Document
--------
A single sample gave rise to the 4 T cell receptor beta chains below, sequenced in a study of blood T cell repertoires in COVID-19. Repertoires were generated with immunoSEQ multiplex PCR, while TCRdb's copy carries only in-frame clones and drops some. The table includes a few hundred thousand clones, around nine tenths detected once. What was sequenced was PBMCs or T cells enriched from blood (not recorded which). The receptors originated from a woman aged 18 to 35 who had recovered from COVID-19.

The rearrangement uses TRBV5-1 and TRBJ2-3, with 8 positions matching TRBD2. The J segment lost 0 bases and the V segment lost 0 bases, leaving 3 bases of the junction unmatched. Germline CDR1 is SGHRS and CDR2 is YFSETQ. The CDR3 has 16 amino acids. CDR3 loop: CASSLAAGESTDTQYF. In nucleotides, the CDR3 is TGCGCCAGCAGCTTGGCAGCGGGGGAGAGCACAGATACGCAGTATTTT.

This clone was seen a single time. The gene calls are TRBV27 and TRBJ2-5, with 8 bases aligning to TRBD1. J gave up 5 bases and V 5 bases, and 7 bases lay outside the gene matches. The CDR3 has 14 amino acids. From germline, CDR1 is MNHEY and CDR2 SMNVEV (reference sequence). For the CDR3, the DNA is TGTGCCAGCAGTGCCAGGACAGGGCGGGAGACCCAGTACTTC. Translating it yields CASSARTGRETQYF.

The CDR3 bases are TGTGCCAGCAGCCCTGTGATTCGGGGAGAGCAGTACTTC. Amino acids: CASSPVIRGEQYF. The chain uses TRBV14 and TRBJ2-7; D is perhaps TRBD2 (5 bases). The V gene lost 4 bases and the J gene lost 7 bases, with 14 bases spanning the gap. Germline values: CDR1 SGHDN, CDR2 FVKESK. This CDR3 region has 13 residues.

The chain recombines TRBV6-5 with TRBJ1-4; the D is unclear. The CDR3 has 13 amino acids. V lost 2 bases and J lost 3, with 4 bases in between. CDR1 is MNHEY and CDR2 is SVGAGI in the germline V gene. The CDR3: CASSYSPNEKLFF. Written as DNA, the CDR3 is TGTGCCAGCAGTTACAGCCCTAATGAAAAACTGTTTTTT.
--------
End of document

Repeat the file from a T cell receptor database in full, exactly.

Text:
A single sample gave rise to the 4 T cell receptor beta chains below, sequenced in a study of blood T cell repertoires in COVID-19. Repertoires were generated with immunoSEQ multiplex PCR, while TCRdb's copy carries only in-frame clones and drops some. The table includes a few hundred thousand clones, around nine tenths detected once. What was sequenced was PBMCs or T cells enriched from blood (not recorded which). The receptors originated from a woman aged 18 to 35 who had recovered from COVID-19.

The rearrangement uses TRBV5-1 and TRBJ2-3, with 8 positions matching TRBD2. The J segment lost 0 bases and the V segment lost 0 bases, leaving 3 bases of the junction unmatched. Germline CDR1 is SGHRS and CDR2 is YFSETQ. The CDR3 has 16 amino acids. CDR3 loop: CASSLAAGESTDTQYF. In nucleotides, the CDR3 is TGCGCCAGCAGCTTGGCAGCGGGGGAGAGCACAGATACGCAGTATTTT.

This clone was seen a single time. The gene calls are TRBV27 and TRBJ2-5, with 8 bases aligning to TRBD1. J gave up 5 bases and V 5 bases, and 7 bases lay outside the gene matches. The CDR3 has 14 amino acids. From germline, CDR1 is MNHEY and CDR2 SMNVEV (reference sequence). For the CDR3, the DNA is TGTGCCAGCAGTGCCAGGACAGGGCGGGAGACCCAGTACTTC. Translating it yields CASSARTGRETQYF.

The CDR3 bases are TGTGCCAGCAGCCCTGTGATTCGGGGAGAGCAGTACTTC. Amino acids: CASSPVIRGEQYF. The chain uses TRBV14 and TRBJ2-7; D is perhaps TRBD2 (5 bases). The V gene lost 4 bases and the J gene lost 7 bases, with 14 bases spanning the gap. Germline values: CDR1 SGHDN, CDR2 FVKESK. This CDR3 region has 13 residues.

The chain recombines TRBV6-5 with TRBJ1-4; the D is unclear. The CDR3 has 13 amino acids. V lost 2 bases and J lost 3, with 4 bases in between. CDR1 is MNHEY and CDR2 is SVGAGI in the germline V gene. The CDR3: CASSYSPNEKLFF. Written as DNA, the CDR3 is TGTGCCAGCAGTTACAGCCCTAATGAAAAACTGTTTTTT.